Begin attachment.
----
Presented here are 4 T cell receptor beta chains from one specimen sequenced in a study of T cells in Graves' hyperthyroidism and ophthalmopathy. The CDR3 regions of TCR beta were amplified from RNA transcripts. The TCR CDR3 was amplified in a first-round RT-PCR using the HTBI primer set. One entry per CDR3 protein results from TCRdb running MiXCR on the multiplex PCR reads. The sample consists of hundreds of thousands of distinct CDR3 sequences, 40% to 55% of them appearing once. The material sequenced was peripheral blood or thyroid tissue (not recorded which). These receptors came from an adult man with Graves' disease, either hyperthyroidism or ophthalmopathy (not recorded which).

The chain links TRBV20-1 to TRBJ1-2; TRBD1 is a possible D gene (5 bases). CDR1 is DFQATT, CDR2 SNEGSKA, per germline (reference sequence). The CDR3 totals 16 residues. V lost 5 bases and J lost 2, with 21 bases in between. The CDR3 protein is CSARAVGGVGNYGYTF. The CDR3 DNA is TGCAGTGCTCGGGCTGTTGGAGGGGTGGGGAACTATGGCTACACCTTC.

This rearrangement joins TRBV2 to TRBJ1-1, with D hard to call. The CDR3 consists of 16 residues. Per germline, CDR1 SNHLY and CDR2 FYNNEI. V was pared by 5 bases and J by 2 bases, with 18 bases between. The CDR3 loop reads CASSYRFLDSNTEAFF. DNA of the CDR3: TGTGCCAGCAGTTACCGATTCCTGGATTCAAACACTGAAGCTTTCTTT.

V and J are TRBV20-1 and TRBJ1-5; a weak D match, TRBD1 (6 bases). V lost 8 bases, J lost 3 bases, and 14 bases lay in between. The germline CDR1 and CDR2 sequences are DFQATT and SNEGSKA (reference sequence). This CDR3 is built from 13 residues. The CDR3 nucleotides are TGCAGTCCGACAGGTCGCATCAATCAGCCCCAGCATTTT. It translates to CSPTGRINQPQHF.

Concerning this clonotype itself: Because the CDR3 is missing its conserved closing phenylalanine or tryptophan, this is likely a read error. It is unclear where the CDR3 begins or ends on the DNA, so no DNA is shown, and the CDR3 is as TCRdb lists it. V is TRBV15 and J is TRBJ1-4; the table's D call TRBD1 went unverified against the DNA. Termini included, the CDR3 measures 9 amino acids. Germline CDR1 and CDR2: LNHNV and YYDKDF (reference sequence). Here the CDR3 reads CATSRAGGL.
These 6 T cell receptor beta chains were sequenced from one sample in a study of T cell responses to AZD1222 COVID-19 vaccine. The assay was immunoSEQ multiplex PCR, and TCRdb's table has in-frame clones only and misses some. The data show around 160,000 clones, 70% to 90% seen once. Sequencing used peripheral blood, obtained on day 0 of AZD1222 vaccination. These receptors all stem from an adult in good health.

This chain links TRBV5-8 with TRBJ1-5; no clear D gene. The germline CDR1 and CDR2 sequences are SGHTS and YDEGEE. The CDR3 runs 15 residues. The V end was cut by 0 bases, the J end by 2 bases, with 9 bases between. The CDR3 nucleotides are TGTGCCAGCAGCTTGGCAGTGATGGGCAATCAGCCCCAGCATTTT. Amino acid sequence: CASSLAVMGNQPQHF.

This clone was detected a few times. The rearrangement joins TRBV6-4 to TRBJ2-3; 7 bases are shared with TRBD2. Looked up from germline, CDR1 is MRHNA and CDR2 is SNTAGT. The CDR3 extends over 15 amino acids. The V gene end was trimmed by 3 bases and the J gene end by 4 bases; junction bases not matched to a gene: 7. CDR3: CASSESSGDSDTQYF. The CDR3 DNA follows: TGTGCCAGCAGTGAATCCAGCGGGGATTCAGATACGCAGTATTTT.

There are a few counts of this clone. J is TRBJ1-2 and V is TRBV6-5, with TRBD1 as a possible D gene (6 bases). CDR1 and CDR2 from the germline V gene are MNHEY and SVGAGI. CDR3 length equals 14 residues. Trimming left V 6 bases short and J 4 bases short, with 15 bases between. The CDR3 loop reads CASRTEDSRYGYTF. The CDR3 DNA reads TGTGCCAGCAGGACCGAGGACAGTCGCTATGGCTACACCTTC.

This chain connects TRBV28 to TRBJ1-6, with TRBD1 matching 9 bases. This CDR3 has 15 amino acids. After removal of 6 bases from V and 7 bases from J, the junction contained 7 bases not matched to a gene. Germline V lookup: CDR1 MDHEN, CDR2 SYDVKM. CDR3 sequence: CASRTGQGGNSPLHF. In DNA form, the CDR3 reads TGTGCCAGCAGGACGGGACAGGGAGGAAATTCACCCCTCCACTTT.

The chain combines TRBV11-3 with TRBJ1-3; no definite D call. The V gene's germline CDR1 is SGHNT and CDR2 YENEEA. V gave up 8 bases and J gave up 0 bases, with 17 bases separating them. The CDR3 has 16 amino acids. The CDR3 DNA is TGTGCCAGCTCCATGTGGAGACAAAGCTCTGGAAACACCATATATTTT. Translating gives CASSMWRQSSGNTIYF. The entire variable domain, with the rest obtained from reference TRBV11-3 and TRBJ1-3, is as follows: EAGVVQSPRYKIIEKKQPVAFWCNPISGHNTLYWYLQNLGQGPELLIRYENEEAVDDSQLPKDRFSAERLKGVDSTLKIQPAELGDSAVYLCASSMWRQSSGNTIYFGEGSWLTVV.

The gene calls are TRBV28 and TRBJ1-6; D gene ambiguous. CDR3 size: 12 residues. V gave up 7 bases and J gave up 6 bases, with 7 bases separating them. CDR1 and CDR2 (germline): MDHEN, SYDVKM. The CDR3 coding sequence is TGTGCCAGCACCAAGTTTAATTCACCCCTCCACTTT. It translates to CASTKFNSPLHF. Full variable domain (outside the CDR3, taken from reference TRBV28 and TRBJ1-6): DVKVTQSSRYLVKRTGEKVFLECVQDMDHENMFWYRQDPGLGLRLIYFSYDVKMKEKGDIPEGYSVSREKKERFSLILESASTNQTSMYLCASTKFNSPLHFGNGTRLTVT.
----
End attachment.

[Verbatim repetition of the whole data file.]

Presented here are 4 T cell receptor beta chains from one specimen sequenced in a study of T cells in Graves' hyperthyroidism and ophthalmopathy. The CDR3 regions of TCR beta were amplified from RNA transcripts. The TCR CDR3 was amplified in a first-round RT-PCR using the HTBI primer set. One entry per CDR3 protein results from TCRdb running MiXCR on the multiplex PCR reads. The sample consists of hundreds of thousands of distinct CDR3 sequences, 40% to 55% of them appearing once. The material sequenced was peripheral blood or thyroid tissue (not recorded which). These receptors came from an adult man with Graves' disease, either hyperthyroidism or ophthalmopathy (not recorded which).

The chain links TRBV20-1 to TRBJ1-2; TRBD1 is a possible D gene (5 bases). CDR1 is DFQATT, CDR2 SNEGSKA, per germline (reference sequence). The CDR3 totals 16 residues. V lost 5 bases and J lost 2, with 21 bases in between. The CDR3 protein is CSARAVGGVGNYGYTF. The CDR3 DNA is TGCAGTGCTCGGGCTGTTGGAGGGGTGGGGAACTATGGCTACACCTTC.

This rearrangement joins TRBV2 to TRBJ1-1, with D hard to call. The CDR3 consists of 16 residues. Per germline, CDR1 SNHLY and CDR2 FYNNEI. V was pared by 5 bases and J by 2 bases, with 18 bases between. The CDR3 loop reads CASSYRFLDSNTEAFF. DNA of the CDR3: TGTGCCAGCAGTTACCGATTCCTGGATTCAAACACTGAAGCTTTCTTT.

V and J are TRBV20-1 and TRBJ1-5; a weak D match, TRBD1 (6 bases). V lost 8 bases, J lost 3 bases, and 14 bases lay in between. The germline CDR1 and CDR2 sequences are DFQATT and SNEGSKA (reference sequence). This CDR3 is built from 13 residues. The CDR3 nucleotides are TGCAGTCCGACAGGTCGCATCAATCAGCCCCAGCATTTT. It translates to CSPTGRINQPQHF.

Concerning this clonotype itself: Because the CDR3 is missing its conserved closing phenylalanine or tryptophan, this is likely a read error. It is unclear where the CDR3 begins or ends on the DNA, so no DNA is shown, and the CDR3 is as TCRdb lists it. V is TRBV15 and J is TRBJ1-4; the table's D call TRBD1 went unverified against the DNA. Termini included, the CDR3 measures 9 amino acids. Germline CDR1 and CDR2: LNHNV and YYDKDF (reference sequence). Here the CDR3 reads CATSRAGGL.
These 6 T cell receptor beta chains were sequenced from one sample in a study of T cell responses to AZD1222 COVID-19 vaccine. The assay was immunoSEQ multiplex PCR, and TCRdb's table has in-frame clones only and misses some. The data show around 160,000 clones, 70% to 90% seen once. Sequencing used peripheral blood, obtained on day 0 of AZD1222 vaccination. These receptors all stem from an adult in good health.

This chain links TRBV5-8 with TRBJ1-5; no clear D gene. The germline CDR1 and CDR2 sequences are SGHTS and YDEGEE. The CDR3 runs 15 residues. The V end was cut by 0 bases, the J end by 2 bases, with 9 bases between. The CDR3 nucleotides are TGTGCCAGCAGCTTGGCAGTGATGGGCAATCAGCCCCAGCATTTT. Amino acid sequence: CASSLAVMGNQPQHF.

This clone was detected a few times. The rearrangement joins TRBV6-4 to TRBJ2-3; 7 bases are shared with TRBD2. Looked up from germline, CDR1 is MRHNA and CDR2 is SNTAGT. The CDR3 extends over 15 amino acids. The V gene end was trimmed by 3 bases and the J gene end by 4 bases; junction bases not matched to a gene: 7. CDR3: CASSESSGDSDTQYF. The CDR3 DNA follows: TGTGCCAGCAGTGAATCCAGCGGGGATTCAGATACGCAGTATTTT.

There are a few counts of this clone. J is TRBJ1-2 and V is TRBV6-5, with TRBD1 as a possible D gene (6 bases). CDR1 and CDR2 from the germline V gene are MNHEY and SVGAGI. CDR3 length equals 14 residues. Trimming left V 6 bases short and J 4 bases short, with 15 bases between. The CDR3 loop reads CASRTEDSRYGYTF. The CDR3 DNA reads TGTGCCAGCAGGACCGAGGACAGTCGCTATGGCTACACCTTC.

This chain connects TRBV28 to TRBJ1-6, with TRBD1 matching 9 bases. This CDR3 has 15 amino acids. After removal of 6 bases from V and 7 bases from J, the junction contained 7 bases not matched to a gene. Germline V lookup: CDR1 MDHEN, CDR2 SYDVKM. CDR3 sequence: CASRTGQGGNSPLHF. In DNA form, the CDR3 reads TGTGCCAGCAGGACGGGACAGGGAGGAAATTCACCCCTCCACTTT.

The chain combines TRBV11-3 with TRBJ1-3; no definite D call. The V gene's germline CDR1 is SGHNT and CDR2 YENEEA. V gave up 8 bases and J gave up 0 bases, with 17 bases separating them. The CDR3 has 16 amino acids. The CDR3 DNA is TGTGCCAGCTCCATGTGGAGACAAAGCTCTGGAAACACCATATATTTT. Translating gives CASSMWRQSSGNTIYF. The entire variable domain, with the rest obtained from reference TRBV11-3 and TRBJ1-3, is as follows: EAGVVQSPRYKIIEKKQPVAFWCNPISGHNTLYWYLQNLGQGPELLIRYENEEAVDDSQLPKDRFSAERLKGVDSTLKIQPAELGDSAVYLCASSMWRQSSGNTIYFGEGSWLTVV.

The gene calls are TRBV28 and TRBJ1-6; D gene ambiguous. CDR3 size: 12 residues. V gave up 7 bases and J gave up 6 bases, with 7 bases separating them. CDR1 and CDR2 (germline): MDHEN, SYDVKM. The CDR3 coding sequence is TGTGCCAGCACCAAGTTTAATTCACCCCTCCACTTT. It translates to CASTKFNSPLHF. Full variable domain (outside the CDR3, taken from reference TRBV28 and TRBJ1-6): DVKVTQSSRYLVKRTGEKVFLECVQDMDHENMFWYRQDPGLGLRLIYFSYDVKMKEKGDIPEGYSVSREKKERFSLILESASTNQTSMYLCASTKFNSPLHFGNGTRLTVT.